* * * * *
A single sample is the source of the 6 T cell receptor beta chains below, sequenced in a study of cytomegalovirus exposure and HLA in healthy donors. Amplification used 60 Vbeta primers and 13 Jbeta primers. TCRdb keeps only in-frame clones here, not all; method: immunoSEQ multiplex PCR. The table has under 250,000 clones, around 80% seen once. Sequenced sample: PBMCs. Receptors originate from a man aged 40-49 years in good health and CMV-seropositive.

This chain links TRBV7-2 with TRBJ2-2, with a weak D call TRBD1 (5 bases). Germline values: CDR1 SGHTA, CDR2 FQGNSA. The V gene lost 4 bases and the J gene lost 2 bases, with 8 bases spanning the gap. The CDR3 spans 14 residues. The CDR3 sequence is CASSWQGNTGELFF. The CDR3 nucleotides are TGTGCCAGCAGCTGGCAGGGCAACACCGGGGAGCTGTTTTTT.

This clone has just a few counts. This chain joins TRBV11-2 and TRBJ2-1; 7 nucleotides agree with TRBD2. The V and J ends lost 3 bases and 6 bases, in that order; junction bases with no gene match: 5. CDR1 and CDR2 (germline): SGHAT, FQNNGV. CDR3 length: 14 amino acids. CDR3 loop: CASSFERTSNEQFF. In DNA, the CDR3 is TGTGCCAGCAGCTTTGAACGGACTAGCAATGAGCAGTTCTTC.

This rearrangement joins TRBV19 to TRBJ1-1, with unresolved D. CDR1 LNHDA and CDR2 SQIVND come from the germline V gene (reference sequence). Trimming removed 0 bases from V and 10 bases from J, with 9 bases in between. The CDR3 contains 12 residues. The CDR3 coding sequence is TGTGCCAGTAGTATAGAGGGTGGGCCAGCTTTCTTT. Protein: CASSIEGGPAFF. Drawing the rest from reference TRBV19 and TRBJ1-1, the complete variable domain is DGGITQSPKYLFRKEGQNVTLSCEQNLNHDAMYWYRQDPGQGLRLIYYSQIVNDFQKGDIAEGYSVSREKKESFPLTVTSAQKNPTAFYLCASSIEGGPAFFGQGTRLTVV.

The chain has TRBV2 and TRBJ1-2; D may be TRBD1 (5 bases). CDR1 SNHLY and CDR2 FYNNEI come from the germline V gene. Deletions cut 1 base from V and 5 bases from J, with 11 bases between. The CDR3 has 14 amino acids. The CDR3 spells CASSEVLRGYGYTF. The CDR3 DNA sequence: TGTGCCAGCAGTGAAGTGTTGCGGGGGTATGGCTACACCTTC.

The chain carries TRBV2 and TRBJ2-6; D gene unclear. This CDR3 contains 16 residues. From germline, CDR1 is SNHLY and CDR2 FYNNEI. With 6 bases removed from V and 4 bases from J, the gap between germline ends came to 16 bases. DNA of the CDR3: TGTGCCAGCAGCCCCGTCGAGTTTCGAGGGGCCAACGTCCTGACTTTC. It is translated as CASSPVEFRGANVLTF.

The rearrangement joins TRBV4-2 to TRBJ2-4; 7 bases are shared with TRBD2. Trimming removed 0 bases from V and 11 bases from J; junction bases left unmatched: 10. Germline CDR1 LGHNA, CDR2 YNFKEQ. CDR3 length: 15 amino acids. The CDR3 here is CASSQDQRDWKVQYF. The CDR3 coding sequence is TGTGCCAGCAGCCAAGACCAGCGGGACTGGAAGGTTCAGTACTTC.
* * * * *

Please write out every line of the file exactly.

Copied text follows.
A single sample is the source of the 6 T cell receptor beta chains below, sequenced in a study of cytomegalovirus exposure and HLA in healthy donors. Amplification used 60 Vbeta primers and 13 Jbeta primers. TCRdb keeps only in-frame clones here, not all; method: immunoSEQ multiplex PCR. The table has under 250,000 clones, around 80% seen once. Sequenced sample: PBMCs. Receptors originate from a man aged 40-49 years in good health and CMV-seropositive.

This chain links TRBV7-2 with TRBJ2-2, with a weak D call TRBD1 (5 bases). Germline values: CDR1 SGHTA, CDR2 FQGNSA. The V gene lost 4 bases and the J gene lost 2 bases, with 8 bases spanning the gap. The CDR3 spans 14 residues. The CDR3 sequence is CASSWQGNTGELFF. The CDR3 nucleotides are TGTGCCAGCAGCTGGCAGGGCAACACCGGGGAGCTGTTTTTT.

This clone has just a few counts. This chain joins TRBV11-2 and TRBJ2-1; 7 nucleotides agree with TRBD2. The V and J ends lost 3 bases and 6 bases, in that order; junction bases with no gene match: 5. CDR1 and CDR2 (germline): SGHAT, FQNNGV. CDR3 length: 14 amino acids. CDR3 loop: CASSFERTSNEQFF. In DNA, the CDR3 is TGTGCCAGCAGCTTTGAACGGACTAGCAATGAGCAGTTCTTC.

This rearrangement joins TRBV19 to TRBJ1-1, with unresolved D. CDR1 LNHDA and CDR2 SQIVND come from the germline V gene (reference sequence). Trimming removed 0 bases from V and 10 bases from J, with 9 bases in between. The CDR3 contains 12 residues. The CDR3 coding sequence is TGTGCCAGTAGTATAGAGGGTGGGCCAGCTTTCTTT. Protein: CASSIEGGPAFF. Drawing the rest from reference TRBV19 and TRBJ1-1, the complete variable domain is DGGITQSPKYLFRKEGQNVTLSCEQNLNHDAMYWYRQDPGQGLRLIYYSQIVNDFQKGDIAEGYSVSREKKESFPLTVTSAQKNPTAFYLCASSIEGGPAFFGQGTRLTVV.

The chain has TRBV2 and TRBJ1-2; D may be TRBD1 (5 bases). CDR1 SNHLY and CDR2 FYNNEI come from the germline V gene. Deletions cut 1 base from V and 5 bases from J, with 11 bases between. The CDR3 has 14 amino acids. The CDR3 spells CASSEVLRGYGYTF. The CDR3 DNA sequence: TGTGCCAGCAGTGAAGTGTTGCGGGGGTATGGCTACACCTTC.

The chain carries TRBV2 and TRBJ2-6; D gene unclear. This CDR3 contains 16 residues. From germline, CDR1 is SNHLY and CDR2 FYNNEI. With 6 bases removed from V and 4 bases from J, the gap between germline ends came to 16 bases. DNA of the CDR3: TGTGCCAGCAGCCCCGTCGAGTTTCGAGGGGCCAACGTCCTGACTTTC. It is translated as CASSPVEFRGANVLTF.

The rearrangement joins TRBV4-2 to TRBJ2-4; 7 bases are shared with TRBD2. Trimming removed 0 bases from V and 11 bases from J; junction bases left unmatched: 10. Germline CDR1 LGHNA, CDR2 YNFKEQ. CDR3 length: 15 amino acids. The CDR3 here is CASSQDQRDWKVQYF. The CDR3 coding sequence is TGTGCCAGCAGCCAAGACCAGCGGGACTGGAAGGTTCAGTACTTC.